host:~$ fioctl wave init wave1 <version_> <tag> -k $PATH_TO_KEY

The wave1 is created, but no device has yet been updated. See the list of waves so far with the following command:

host:~$ fioctl wave list
NAME               VERSION    TAG         STATUS    CREATED AT                  FINISHED AT
----               -------    ---         ------    ----------                  -----------
wave1              <version_> <tag>       active    2021-04-06T14:40:48.855063
populate-targets   <version>  <tag>       complete  2021-04-05T18:33:37.477752  2021-04-05T18:34:06.946635

See the status of the current active wave with the following command

host:~$ fioctl  wave status
Wave 'wave1' for tag <tag> version <version_> is active

Created At: 	2021-04-06T14:40:48.855063
Device Groups on Tag '<tag>':  3
Device Groups Rollout:         0
Devices on Tag '<tag>':        3
Devices Updated:               0
Devices Scheduled for Update:  0
Devices Not Scheduled:         3

-----  -----  -------  -----------  ------  ----------
one    1      0        1            1       At Wave Completion
three  1      0        1            1       At Wave Completion
two    1      0        1            1       At Wave Completion

Rollout an update for a device group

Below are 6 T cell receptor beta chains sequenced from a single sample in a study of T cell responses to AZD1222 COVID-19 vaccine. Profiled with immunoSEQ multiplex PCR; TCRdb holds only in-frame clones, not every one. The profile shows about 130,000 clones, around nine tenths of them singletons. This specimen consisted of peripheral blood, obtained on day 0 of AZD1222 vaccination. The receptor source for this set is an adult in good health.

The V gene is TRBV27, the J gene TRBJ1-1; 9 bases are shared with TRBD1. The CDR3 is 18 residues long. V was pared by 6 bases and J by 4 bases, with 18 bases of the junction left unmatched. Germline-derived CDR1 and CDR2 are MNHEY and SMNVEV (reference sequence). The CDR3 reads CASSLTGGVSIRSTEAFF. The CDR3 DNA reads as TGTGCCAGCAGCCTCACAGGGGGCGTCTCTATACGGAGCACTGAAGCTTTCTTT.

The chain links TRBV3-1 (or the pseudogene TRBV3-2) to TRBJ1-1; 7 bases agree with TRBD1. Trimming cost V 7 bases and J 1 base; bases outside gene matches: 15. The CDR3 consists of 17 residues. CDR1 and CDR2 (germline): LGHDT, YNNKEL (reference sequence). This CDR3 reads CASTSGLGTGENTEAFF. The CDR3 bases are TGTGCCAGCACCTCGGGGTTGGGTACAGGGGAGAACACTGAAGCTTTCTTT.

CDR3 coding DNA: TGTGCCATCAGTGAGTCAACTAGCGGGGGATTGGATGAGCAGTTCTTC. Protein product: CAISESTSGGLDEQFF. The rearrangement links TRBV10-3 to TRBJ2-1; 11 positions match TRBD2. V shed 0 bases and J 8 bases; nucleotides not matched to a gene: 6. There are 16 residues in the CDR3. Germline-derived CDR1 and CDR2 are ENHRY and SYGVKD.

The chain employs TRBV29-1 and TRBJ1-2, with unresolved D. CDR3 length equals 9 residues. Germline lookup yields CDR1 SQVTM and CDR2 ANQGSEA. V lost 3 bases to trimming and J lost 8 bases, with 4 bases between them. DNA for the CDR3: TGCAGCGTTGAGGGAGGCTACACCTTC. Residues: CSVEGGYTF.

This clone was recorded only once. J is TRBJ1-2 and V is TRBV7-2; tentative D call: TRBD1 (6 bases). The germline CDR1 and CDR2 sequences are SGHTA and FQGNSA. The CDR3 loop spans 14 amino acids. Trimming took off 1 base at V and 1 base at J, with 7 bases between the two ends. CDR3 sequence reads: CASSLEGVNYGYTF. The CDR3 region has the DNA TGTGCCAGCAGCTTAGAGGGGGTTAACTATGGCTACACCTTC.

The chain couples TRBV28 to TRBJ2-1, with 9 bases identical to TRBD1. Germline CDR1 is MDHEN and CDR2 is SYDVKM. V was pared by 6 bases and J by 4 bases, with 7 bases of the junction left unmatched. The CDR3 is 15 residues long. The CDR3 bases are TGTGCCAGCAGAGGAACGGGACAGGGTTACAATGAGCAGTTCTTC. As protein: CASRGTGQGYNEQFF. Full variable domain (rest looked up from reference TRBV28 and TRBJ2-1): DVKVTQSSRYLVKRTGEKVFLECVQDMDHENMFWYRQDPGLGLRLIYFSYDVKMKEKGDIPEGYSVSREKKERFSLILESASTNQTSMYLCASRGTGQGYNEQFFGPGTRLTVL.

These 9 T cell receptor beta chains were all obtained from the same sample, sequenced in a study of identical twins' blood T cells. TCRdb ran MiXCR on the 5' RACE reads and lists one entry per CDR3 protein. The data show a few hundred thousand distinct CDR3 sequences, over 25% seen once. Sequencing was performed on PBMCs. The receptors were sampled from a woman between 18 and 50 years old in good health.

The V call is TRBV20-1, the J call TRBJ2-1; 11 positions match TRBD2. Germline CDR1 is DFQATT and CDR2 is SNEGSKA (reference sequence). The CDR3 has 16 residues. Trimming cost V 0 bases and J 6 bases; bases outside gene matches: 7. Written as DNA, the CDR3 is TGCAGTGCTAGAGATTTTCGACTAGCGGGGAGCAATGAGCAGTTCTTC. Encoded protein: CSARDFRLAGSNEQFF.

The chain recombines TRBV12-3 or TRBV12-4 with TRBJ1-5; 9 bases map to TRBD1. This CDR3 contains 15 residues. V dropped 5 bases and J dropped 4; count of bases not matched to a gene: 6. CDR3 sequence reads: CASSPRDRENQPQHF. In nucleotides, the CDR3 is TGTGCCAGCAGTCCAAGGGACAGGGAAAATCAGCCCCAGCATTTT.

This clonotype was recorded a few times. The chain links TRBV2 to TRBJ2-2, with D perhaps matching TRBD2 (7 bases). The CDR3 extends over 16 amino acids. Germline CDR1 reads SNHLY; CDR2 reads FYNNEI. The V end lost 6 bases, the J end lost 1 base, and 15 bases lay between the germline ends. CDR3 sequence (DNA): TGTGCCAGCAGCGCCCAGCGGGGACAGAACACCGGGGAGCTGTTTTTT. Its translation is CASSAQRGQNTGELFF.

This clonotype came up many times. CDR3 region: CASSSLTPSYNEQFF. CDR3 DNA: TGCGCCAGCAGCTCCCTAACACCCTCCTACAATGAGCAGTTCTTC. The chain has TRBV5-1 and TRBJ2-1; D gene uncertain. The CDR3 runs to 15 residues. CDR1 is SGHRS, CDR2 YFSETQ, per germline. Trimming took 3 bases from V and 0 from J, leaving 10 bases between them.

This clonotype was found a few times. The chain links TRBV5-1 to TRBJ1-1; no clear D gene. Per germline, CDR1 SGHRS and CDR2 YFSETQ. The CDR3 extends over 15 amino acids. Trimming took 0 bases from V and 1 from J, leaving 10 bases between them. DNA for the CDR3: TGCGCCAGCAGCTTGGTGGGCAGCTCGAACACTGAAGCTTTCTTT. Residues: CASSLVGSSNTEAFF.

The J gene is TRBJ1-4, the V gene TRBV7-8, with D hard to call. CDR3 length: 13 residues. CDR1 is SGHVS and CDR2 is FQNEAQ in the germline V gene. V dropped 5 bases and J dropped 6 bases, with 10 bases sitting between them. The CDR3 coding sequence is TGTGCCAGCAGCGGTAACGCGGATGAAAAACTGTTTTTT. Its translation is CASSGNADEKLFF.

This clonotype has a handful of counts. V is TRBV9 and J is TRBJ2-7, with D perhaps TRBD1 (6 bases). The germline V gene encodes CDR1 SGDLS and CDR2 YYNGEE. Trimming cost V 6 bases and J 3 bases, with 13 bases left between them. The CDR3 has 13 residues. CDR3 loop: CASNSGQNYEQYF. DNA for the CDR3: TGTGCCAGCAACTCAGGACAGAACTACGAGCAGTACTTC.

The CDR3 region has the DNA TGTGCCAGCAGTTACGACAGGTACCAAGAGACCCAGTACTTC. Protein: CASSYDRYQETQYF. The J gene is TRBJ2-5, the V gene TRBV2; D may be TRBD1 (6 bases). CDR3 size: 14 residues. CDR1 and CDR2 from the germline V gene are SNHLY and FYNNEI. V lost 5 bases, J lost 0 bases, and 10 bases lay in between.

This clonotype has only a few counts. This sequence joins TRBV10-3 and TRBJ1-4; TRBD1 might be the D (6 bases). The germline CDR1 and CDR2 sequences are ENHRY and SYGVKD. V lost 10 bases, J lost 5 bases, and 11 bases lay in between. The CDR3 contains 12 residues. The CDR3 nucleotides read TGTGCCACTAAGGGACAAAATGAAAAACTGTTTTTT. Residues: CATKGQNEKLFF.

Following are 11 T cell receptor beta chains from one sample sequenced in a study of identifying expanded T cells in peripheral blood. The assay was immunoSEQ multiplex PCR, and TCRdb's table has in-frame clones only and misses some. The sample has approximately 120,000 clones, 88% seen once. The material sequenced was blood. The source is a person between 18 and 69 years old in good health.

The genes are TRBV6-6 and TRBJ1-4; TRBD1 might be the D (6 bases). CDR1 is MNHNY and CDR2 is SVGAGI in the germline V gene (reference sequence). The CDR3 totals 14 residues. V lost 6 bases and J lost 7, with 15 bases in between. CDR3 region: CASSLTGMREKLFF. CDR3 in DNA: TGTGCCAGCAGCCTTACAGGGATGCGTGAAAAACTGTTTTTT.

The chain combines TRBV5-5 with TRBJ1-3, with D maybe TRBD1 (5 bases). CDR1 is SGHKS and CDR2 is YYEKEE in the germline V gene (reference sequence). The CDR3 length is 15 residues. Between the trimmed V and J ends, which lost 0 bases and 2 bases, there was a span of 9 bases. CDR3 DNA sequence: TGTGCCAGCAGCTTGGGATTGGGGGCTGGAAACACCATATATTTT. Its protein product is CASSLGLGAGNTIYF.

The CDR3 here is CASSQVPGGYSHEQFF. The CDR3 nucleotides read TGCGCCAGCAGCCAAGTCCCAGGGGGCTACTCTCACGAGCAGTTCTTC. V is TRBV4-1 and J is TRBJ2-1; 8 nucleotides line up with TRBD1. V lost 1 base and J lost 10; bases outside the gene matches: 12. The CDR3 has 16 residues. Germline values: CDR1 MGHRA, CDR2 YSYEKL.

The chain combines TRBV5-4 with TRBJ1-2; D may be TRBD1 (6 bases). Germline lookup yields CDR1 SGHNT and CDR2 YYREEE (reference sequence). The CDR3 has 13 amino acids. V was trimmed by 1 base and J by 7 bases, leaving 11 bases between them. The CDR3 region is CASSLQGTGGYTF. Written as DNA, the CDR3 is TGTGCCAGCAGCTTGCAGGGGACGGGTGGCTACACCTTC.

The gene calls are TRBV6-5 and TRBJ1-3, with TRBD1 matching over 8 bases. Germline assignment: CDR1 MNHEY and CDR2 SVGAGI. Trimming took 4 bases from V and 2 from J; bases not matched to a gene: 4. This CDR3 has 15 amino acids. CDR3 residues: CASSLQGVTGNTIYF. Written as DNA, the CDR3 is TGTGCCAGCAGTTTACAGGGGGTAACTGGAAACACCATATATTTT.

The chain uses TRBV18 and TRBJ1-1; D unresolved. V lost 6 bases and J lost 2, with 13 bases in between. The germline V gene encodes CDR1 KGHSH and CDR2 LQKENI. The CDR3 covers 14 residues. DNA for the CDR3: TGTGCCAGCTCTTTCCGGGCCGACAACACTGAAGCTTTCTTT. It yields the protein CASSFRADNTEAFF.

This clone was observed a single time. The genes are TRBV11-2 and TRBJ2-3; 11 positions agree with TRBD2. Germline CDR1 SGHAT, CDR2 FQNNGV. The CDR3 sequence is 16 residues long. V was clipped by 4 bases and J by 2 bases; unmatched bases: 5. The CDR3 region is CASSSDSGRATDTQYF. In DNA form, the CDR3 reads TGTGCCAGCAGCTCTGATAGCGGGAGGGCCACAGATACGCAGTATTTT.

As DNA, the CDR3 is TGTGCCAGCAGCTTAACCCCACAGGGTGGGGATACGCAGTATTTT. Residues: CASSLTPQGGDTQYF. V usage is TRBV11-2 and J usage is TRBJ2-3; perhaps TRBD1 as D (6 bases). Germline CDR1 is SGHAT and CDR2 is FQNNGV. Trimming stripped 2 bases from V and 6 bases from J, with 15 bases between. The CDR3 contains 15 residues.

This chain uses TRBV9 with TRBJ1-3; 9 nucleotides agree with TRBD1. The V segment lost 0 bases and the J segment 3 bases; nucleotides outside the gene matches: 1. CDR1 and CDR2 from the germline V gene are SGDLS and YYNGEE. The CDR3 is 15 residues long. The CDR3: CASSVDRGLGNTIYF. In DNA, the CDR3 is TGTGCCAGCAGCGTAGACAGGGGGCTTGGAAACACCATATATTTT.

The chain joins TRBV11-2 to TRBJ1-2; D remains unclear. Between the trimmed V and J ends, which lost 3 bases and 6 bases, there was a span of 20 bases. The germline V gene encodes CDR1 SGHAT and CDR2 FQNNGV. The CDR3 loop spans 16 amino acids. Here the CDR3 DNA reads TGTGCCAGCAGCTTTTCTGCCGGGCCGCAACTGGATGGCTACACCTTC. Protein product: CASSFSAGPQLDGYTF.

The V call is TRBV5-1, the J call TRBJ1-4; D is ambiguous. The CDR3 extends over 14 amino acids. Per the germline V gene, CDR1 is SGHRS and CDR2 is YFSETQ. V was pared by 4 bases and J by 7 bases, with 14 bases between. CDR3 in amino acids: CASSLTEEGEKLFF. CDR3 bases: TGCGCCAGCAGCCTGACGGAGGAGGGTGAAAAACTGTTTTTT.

The next step is to configure the devices of a certain device group to look for an update.

In this example, the first device group to receive a rollout is one.

host:~$ fioctl wave rollout wave1 one

Continue the wave

From this point, the wave continues according to update plan defined previously by the factory operator.

For this example, the sequence is rollout device group two, and then device group three, using the following commands:

host:~$ fioctl wave rollout wave1 two
host:~$ fioctl wave rollout wave1 three

However, another option would be rollout all the remaining devices instead:

host:~$ fioctl wave complete wave1

Or maybe, cancel this wave and have no more devices updated with <version_> is also an option.

host:~$ fioctl wave cancel wave1

The last three possible flows for the wave are only a illustration of how flexible the update path can be. There are other options and configurations described in the OTA Reference Manual.

helpful status commands:

host:~$ fioctl -f <factory> wave list
host:~$ fioctl -f <factory> wave status
host:~$ fioctl -f <factory> devices list
host:~$ fioctl -f <factory> targets list

Reference Links